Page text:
We made it onto the plane…just barely…

Last week I promised in “Mom is not a Quack” to tell you about how “Annalise” welcomed us back when we were on-island for our son’s wedding, then made it hard to leave, and, finally, the big trick she played on us.

{For those just jumping onto this blog cold, I write mysteries. Several have featured jumbie (ghost) stories of our time living in a tropical rainforest house on the US Virgin Island of St. Croix. The house is named Annaly. In the books—Saving Grace, Leaving Annalise, Finding Harmony, Bombshell, Stunner, and Knockout—I called her Annalise, so I’ll do that here.}

So . . . our reintroduction to Annalise was like hugging a beloved old friend you haven’t talked to in a long time. A lot of love, but a little awkward at first. We scampered around exclaiming over how beautiful and strong she looked, then we took off to go to a “remembrance” party for a recently departed friend. Here’s footage, below, of us driving up to the house, or here:

The next morning, after the remembrance party, and after we’d gone to the airport to pick the kids up from their redeye flight, Annalise played her first trick.

It was time to get ready for the day, and I wanted to put on some jewelry from my extensive Jewelweed Sprouts collection, made by my dear friend from our St. Croix days, Anita Schultz. 😉 When we were in our Dallas apartment before we left, I had packed it in a purple handbag then zipped that bag in an interior pocket of my carryon backpack, which I had also zipped up. I was carrying $10k in jewelry, so I was keeping it on my person, triple-wrapped. I kept my backpack with me at all times on the flights. But when I opened my backpack that morning on St. Croix, the handbag wasn’t there, and neither was any of the jewelry. I searched all the pockets, the house, the car, then had Eric search, then asked all the kids to look. All told, we ransacked that backpack probably ten times that day.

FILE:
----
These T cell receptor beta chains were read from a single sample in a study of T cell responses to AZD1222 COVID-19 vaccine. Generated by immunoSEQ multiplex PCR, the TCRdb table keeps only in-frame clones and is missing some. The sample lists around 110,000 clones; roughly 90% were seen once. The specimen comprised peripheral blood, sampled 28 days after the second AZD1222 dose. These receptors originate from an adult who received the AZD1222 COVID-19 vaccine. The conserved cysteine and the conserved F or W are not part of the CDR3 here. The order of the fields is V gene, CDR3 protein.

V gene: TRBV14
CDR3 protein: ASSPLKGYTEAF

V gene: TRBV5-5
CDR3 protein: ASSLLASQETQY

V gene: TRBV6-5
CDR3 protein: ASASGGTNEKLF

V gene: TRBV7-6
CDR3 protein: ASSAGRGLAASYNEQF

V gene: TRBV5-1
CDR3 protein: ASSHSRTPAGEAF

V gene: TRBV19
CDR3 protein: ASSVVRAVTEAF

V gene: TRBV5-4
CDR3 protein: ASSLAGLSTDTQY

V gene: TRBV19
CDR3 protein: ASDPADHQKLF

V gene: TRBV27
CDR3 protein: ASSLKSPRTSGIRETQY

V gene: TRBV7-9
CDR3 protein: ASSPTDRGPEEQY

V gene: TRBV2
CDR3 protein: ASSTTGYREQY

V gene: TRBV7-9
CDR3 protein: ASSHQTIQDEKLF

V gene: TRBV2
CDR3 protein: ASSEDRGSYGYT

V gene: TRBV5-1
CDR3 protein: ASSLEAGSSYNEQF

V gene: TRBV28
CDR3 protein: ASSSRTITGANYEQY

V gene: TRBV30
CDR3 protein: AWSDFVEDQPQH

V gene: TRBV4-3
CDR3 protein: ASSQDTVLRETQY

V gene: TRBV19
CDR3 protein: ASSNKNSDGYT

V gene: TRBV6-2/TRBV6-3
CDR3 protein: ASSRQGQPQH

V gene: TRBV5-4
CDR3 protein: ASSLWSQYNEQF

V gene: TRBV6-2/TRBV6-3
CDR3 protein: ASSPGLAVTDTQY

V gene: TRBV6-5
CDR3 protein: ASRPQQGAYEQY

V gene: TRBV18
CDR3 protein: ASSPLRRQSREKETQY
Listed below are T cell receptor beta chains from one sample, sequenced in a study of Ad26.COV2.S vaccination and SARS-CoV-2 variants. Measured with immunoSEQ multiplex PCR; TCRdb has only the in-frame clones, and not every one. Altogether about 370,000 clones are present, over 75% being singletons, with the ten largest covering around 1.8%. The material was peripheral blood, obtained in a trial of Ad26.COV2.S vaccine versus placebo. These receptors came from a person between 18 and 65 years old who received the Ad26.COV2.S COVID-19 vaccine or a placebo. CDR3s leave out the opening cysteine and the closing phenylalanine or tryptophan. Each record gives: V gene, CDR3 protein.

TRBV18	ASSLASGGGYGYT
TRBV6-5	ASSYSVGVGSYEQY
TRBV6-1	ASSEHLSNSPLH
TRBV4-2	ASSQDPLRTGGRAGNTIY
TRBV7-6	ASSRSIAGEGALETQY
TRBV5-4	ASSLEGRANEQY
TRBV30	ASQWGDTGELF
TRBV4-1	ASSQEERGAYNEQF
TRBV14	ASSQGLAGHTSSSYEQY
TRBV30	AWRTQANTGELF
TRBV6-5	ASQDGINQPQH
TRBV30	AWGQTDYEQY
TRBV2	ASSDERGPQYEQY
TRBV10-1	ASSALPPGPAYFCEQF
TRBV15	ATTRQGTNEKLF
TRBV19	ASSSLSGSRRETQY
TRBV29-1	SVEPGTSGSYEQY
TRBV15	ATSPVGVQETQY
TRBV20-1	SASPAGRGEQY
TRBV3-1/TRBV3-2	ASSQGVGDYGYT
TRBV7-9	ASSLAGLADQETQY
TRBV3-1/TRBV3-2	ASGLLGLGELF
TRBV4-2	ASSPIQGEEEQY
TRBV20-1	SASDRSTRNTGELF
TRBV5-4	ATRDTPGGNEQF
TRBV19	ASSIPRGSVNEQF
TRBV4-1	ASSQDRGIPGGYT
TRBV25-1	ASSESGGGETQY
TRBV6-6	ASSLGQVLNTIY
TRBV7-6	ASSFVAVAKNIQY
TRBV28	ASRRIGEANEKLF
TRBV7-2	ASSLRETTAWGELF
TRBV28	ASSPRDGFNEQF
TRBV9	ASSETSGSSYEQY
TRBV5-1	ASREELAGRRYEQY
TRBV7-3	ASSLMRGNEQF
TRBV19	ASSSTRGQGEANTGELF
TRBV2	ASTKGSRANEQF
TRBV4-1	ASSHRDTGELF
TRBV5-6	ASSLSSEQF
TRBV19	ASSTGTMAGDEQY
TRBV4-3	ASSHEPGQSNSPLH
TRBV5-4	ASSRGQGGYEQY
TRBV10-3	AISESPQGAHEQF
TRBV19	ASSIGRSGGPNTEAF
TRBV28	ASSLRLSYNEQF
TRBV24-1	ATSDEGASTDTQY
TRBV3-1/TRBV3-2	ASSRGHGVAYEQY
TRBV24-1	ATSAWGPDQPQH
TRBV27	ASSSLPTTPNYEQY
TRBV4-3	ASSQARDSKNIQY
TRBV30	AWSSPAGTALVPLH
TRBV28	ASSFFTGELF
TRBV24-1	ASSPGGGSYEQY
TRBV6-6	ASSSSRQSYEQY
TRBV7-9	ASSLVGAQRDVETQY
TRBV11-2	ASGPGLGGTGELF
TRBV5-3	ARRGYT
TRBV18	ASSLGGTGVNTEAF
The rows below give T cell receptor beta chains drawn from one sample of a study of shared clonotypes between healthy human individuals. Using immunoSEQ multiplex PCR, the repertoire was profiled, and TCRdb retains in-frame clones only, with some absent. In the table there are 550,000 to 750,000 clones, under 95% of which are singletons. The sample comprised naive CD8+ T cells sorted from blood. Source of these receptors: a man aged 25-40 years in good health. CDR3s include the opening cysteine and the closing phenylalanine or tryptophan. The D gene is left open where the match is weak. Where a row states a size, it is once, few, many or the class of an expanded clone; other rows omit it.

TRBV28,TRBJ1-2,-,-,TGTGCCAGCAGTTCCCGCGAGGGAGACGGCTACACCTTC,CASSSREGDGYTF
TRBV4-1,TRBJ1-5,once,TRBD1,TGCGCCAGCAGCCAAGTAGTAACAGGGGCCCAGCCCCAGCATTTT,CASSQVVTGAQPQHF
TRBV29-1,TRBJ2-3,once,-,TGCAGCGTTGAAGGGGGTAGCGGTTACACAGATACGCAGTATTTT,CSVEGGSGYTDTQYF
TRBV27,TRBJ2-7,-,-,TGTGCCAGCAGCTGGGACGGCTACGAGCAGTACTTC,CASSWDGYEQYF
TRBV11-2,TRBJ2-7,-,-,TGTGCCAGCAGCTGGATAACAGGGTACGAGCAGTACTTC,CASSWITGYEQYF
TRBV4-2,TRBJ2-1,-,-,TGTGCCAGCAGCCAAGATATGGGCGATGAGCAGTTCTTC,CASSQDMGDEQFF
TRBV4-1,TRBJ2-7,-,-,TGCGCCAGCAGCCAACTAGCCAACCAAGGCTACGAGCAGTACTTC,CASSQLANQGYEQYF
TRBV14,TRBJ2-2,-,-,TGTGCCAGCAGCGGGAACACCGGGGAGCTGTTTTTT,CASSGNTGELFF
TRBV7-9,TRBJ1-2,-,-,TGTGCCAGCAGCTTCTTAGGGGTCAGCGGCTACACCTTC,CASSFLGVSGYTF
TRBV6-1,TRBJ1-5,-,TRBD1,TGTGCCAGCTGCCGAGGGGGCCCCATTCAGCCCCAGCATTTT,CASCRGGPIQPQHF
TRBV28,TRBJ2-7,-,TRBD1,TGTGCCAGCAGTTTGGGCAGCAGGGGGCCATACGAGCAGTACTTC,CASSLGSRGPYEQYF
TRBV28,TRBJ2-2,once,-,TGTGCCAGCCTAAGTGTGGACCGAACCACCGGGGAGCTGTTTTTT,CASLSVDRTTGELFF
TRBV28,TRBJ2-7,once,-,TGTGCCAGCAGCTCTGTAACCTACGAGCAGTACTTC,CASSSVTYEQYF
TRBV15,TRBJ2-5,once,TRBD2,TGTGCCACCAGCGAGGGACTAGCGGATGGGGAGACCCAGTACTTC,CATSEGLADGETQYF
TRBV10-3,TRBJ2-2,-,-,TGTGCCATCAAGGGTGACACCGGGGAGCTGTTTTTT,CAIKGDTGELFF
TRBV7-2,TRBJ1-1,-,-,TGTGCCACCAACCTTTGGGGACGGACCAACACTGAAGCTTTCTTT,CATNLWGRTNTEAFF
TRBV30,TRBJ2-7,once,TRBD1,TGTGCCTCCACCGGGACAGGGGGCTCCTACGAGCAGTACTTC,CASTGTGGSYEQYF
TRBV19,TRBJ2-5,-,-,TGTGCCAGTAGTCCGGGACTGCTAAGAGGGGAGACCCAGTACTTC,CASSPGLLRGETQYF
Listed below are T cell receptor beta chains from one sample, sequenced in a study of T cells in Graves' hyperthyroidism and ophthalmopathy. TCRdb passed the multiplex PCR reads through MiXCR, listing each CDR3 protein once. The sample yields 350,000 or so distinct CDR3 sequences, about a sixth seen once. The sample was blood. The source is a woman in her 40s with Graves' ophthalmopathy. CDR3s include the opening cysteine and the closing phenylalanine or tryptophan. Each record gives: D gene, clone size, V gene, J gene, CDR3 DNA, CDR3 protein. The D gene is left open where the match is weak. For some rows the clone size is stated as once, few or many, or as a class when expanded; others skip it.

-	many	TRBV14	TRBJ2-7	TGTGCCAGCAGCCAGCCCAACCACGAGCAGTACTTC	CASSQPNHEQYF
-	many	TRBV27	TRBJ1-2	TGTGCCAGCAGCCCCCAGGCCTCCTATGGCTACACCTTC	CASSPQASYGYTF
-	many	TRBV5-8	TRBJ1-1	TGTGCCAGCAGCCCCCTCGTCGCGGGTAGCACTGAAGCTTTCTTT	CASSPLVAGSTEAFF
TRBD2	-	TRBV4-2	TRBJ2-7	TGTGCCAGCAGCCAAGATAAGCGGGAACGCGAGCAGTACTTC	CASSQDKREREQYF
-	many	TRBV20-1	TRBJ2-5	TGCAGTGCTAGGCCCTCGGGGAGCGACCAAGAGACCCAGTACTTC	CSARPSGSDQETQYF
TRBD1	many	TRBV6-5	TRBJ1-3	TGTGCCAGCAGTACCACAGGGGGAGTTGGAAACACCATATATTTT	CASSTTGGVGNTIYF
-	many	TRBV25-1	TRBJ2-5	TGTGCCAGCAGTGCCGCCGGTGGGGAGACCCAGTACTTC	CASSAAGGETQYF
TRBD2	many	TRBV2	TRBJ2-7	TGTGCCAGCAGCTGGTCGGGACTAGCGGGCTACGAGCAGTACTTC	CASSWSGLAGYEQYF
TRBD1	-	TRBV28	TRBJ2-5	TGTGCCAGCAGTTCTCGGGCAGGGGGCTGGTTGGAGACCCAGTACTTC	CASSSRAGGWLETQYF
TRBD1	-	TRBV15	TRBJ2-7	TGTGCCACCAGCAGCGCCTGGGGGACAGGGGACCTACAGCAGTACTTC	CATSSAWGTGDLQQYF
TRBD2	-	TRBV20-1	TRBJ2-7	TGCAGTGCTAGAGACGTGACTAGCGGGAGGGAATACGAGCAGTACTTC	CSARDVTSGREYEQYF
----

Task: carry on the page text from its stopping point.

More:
“Maybe you left it in Dallas,” Eric suggested.

I knew I hadn’t. I packed it in my backpack the night before our flight. The memory was very clear. “No.”

“Maybe it fell out in the airplane.”


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“No. I had it double zippered in its own compartment. My laptop was in a different section altogether, so that I never had to unzip where my jewelry was.”

Eric ran his hand front to back through his hair. “Could someone have gotten it while we were at the airport?”

“I never set it down. We had a quick connection in Miami.”

Eric and I were equally perplexed.

I frowned. “Could someone have gotten in here and taken it?”

He frowned back. “I guess it’s possible. But if so, why wouldn’t they have taken either of the laptops, or anything else? Just your jewelry, triple zipped up?”

“Yeah, it doesn’t make sense.”

I was Jewelweedless the whole wedding week. I tried not to let it swamp me, but I was sad.

Still, the week was an ever-building love-fest between Annalise and us. There wasn’t a moment we spent with her where we didn’t feel loved and safe, notwithstanding Clark and Allie’s jumbie encounter (read my previous blog, “Mom is not a Quack”). We threw a “clean out the refrigerator” dinner party on our last night there, and I swear Annalise preened. Twenty new people to exclaim over her beauty, and for us to explain her history to proudly. Over and over, Eric and I talked about how happy we were to be there, and how much we still loved her.

Then we had to pack up and leave. Now, I am the first to admit that many factors could have impacted how things went between Eric and me during departure. Travel stress, emotions, and exhaustion. Sadness about leaving again, worry about some of our ill loved ones.. But I can also tell you that both of us at the same time started acting like crazy people. Like we’d been emotionally poisoned. Like there was some kind of cavitation around us, a vibration in the air, a shifting in the foundation of the house under our feet. For the last twelve hours we were there, we cried, and we argued, we cried, we argued, repeat, repeat, repeat. It was almost impossible to leave, because we were so distracted with the things going on inside us that we couldn’t get out the door. And then when we finally got in the car, we went right back into the house, and it started happening all over again, until one of us said, “Oh my God, we have to go or we never will.”